[This forms the very ground of the reproof which Paul gave to Peter. It was indeed the observance of the ceremonial law that gave occasion for the reproof: but the works of the moral law must of necessity be comprehended in the reproof itself, because it is as a subversion of the faith of Christ that St. Paul chiefly complains of Peter’s conduct. The observance of the ceremonial law, as an act of obedience to God, might have been unnecessary, and inexpedient: but it could not have been of so fatal a nature as St. Paul represents it, if obedience in other respects had been meritorious before God: if it did not add to the merit of moral obedience, it could not so detract from it, as to make both that and the death of Christ also of no value: yet St. Paul speaks of it as “removing the people from the grace of Christ to another Gospel [Note: Gal_1:6.],” yea, “as frustrating the grace of God,” and causing “the death of Christ to be in vain [Note: ver. 21.].” It was in this view, 1 say, as tending to establish a salvation by works instead of a salvation by faith in Christ, that St. Paul so strenuously opposed the conduct of Peter. The Apostles “knew that a man could not be justified by the works of the law;” and therefore they renounced all dependence on the works of the law, and looked for justification solely by faith in Christ. This, I say, they did themselves, and this they inculcated on others, as indispensably necessary to their salvation. St. Paul elsewhere tells us, that in this way Abraham was saved [Note: Rom_4:1-5.]; and David was saved [Note: Rom_4:6-8]; and all the world must be saved [Note: Rom_4:9-14. See also Rom_9:30-33; Rom_10:3-4.]. But in no part of Scripture is this truth more forcibly declared than in the passage before us. We may contrive to pervert words, however plain they be: but here are facts, which we cannot get over; and which speak volumes. Let us learn then not to subject ourselves to similar reproof, by blending any human works with the merits of Christ, or using our influence towards the establishment of so fatal an error. Let us be thankful to God that we have had reformers, who have ventured to withstand the impositions of popery, and have, at the expense of their own lives, emancipated us from the thraldom in which he who calls himself the successor of Peter, and boasts of deriving infallibility from him, had so long held the whole Christian world. And, if there arise amongst ourselves any who would yet stand forth as advocates of human merit, let us refer them to the Articles and Homilies of our own Church; that, if they believe not the language of inspiration, they may at least be put to shame before that Church, which has received those documents as the acknowledged symbols of her faith [Note: See the 10th, 11th, and 12th Articles of the Church of England: and take for a pattern the Apostle Paul. ver. 5.].]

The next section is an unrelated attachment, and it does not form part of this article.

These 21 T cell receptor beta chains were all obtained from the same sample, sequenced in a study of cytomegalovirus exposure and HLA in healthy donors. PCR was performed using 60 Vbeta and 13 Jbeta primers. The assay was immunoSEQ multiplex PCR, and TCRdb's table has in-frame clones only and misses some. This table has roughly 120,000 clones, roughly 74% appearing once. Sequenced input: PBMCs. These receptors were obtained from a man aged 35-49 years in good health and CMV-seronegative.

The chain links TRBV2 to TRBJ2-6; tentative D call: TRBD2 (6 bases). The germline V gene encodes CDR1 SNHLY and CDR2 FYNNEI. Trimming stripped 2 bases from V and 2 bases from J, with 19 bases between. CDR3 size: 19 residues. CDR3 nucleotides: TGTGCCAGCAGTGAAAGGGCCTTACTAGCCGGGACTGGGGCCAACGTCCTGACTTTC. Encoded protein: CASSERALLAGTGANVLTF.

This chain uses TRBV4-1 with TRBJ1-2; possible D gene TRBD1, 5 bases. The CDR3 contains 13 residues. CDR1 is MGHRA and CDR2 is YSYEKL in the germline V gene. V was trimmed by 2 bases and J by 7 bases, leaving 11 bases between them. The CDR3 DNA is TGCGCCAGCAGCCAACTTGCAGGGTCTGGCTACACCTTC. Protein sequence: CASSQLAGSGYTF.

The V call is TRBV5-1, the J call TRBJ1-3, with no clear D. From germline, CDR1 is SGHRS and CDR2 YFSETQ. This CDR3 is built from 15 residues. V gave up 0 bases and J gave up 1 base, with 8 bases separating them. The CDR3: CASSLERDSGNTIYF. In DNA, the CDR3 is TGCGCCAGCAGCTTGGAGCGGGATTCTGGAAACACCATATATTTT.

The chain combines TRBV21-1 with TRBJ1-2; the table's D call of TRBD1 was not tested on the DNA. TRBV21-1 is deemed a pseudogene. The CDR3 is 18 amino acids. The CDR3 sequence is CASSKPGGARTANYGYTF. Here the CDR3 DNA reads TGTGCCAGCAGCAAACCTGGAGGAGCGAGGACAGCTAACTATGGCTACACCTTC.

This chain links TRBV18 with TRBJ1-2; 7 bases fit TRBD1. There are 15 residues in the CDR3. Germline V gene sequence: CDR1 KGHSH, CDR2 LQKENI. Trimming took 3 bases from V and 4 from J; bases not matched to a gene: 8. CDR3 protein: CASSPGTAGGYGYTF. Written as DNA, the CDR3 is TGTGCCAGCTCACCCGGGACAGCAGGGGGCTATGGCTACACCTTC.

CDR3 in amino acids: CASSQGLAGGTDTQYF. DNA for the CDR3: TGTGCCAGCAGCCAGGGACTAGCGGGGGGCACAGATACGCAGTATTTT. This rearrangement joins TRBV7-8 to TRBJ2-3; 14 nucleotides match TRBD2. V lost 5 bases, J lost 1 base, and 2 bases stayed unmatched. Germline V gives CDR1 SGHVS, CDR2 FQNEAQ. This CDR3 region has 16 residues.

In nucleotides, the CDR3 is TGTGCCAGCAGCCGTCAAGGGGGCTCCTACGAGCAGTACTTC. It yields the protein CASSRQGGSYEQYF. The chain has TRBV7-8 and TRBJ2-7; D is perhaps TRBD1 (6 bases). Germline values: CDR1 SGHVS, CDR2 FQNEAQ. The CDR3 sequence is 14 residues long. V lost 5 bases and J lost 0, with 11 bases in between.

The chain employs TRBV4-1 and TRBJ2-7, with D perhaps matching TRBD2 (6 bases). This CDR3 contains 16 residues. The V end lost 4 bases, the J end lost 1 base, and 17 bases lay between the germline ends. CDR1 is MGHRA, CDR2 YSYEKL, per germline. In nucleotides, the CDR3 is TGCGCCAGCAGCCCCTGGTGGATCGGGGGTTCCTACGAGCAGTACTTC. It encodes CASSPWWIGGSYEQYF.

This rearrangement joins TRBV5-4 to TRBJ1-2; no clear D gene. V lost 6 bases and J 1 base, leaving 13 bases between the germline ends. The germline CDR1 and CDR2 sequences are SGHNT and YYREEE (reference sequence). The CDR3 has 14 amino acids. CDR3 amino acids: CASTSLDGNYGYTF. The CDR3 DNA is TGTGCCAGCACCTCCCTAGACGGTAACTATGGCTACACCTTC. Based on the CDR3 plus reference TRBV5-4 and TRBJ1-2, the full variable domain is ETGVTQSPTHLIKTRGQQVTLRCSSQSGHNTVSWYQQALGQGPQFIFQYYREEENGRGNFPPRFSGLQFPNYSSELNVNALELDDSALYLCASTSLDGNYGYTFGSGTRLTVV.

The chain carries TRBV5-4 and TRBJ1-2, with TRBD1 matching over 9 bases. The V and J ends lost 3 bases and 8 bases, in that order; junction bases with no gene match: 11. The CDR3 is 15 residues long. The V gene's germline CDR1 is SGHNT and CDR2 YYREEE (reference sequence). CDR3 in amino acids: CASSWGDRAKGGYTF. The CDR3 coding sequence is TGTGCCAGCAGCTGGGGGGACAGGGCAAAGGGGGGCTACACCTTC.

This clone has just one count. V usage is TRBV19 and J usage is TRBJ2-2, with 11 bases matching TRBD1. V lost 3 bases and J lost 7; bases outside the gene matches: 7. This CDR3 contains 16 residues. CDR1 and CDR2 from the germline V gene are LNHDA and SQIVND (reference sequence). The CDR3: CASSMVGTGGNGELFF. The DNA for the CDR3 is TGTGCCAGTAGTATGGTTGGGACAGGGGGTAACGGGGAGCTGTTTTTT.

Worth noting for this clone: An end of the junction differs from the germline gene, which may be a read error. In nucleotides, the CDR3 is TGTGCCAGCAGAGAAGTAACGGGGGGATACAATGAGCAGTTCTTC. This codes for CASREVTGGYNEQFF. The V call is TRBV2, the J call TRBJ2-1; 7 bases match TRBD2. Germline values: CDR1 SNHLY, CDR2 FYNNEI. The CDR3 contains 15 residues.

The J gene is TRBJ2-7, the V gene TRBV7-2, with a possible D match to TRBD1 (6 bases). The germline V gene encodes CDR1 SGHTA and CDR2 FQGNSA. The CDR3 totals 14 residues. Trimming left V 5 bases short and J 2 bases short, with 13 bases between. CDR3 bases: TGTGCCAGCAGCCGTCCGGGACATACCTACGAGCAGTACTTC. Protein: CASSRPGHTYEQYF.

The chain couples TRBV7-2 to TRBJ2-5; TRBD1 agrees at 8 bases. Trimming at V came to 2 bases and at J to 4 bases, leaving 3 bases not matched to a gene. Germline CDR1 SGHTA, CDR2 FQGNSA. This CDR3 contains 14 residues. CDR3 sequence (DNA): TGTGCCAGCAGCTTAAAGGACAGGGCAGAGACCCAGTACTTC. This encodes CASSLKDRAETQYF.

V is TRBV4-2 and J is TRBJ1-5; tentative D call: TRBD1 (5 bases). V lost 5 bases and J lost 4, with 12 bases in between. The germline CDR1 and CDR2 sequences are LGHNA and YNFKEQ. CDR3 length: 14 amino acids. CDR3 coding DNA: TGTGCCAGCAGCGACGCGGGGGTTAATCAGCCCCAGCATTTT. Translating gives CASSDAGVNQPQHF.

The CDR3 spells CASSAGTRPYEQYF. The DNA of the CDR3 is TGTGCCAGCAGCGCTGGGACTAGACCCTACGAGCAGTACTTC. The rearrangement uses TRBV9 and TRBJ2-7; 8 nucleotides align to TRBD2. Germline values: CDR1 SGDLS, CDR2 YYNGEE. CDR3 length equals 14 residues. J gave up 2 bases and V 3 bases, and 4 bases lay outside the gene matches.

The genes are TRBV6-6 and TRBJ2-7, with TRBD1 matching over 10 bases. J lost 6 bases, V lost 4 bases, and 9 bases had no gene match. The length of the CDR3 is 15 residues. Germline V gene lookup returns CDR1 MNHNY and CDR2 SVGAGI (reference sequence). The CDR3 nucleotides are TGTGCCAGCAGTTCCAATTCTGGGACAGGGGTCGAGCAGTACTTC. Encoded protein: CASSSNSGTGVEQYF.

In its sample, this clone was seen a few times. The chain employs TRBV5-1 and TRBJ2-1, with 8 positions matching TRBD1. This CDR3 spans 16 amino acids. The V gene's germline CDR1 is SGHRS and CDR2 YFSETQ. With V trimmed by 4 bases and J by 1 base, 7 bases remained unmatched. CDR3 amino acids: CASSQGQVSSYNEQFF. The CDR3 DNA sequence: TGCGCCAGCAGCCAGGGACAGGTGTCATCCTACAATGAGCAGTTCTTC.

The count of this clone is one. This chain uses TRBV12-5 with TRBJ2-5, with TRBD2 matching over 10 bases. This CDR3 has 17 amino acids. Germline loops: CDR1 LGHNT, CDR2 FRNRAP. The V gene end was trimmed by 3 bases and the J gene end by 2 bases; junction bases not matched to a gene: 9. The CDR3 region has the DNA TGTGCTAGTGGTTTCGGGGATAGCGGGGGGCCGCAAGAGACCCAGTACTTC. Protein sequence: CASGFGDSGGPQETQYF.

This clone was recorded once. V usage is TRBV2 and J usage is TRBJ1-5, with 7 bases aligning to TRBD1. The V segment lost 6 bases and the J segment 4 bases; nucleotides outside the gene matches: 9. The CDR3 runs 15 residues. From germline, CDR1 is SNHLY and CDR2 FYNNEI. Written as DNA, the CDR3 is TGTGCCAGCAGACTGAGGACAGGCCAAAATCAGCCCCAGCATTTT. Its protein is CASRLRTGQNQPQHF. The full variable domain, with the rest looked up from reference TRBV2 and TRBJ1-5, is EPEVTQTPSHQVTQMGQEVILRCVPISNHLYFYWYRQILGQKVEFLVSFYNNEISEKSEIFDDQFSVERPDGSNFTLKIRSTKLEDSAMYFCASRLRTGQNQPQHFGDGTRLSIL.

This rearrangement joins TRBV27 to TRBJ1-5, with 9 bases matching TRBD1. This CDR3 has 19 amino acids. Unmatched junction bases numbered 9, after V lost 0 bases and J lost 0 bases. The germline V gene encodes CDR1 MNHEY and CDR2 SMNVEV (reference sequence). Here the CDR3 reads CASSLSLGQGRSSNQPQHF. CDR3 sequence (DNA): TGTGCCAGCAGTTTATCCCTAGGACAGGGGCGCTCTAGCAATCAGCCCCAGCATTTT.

2.       That no consideration under heaven should lead us to compromise the truth of God—

[Peter doubtless excused himself in his own mind from an idea that his dissimulation was, in existing circumstances, expedient. But expediency, though worthy to be attended to by every true Christian, and in man)r instances a proper rule for his conduct, has no place, except in things that are otherwise indifferent. It can never warrant us to neglect a known duty, or to commit the smallest sin: for, if it could, Daniel and the Hebrew Youths might have avoided the snares that were laid for their feet. Nothing can warrant dissimulation. What we believe to be true, we must uphold and vindicate: and what we believe to be right we must do. Neither a desire to please, nor a fear of displeasing, must cause us to swerve an hair’s breadth from the path of duty. We must obey the dictates of our own conscience, and “be faithful unto death, if ever we would receive a crown of life.” We cannot indeed expect that we shall never err, seeing that infallibility pertains not to our fallen nature, nor is the lot of any of the sons of men: but if we err, it must not be through fear or through favour, but simply through the weakness incident to man in his present fallen state; and we must be especially careful that the error be not in any thing of fundamental importance. We may in our superstructure “build hay, or wood, or stubble,” and yet ourselves be ultimately “saved, though it be so as by fire:” but, if we err in the foundation, we involve ourselves in inevitable and everlasting ruin [Note: 1Co_3:10-15.]. Let us look to it therefore that we “hold fast the faith once delivered to the saints.” Let nothing be suffered for one moment to move us from it. Let us bear in mind, that “other foundation can no man lay than that is laid, which is Jesus Christ.” On that let us build, even on that alone, not uniting any thing with it, or attempting to strengthen it by any addition of our own. Let us guard against any approximation to this fatal error. Many there are, who, whilst they would abhor the thought of uniting their own merits with the merits of Christ, will yet, through a false notion of humility, not venture to trust in Christ, unless they can see some measure of worthiness in themselves. But this is in reality, whatever it may be thought, a repetition of Peter’s sin; and will sooner or later meet with a severe reprehension from our God. We must go to Christ guilty, that we may be forgiven; naked, that we may be clothed; polluted, that we may be sanctified: and, when we are most empty in ourselves, then shall we receive most out of his fulness. We must “know nothing but Christ and him crucified,” and be contented to be nothing, that he may be “all in all.”]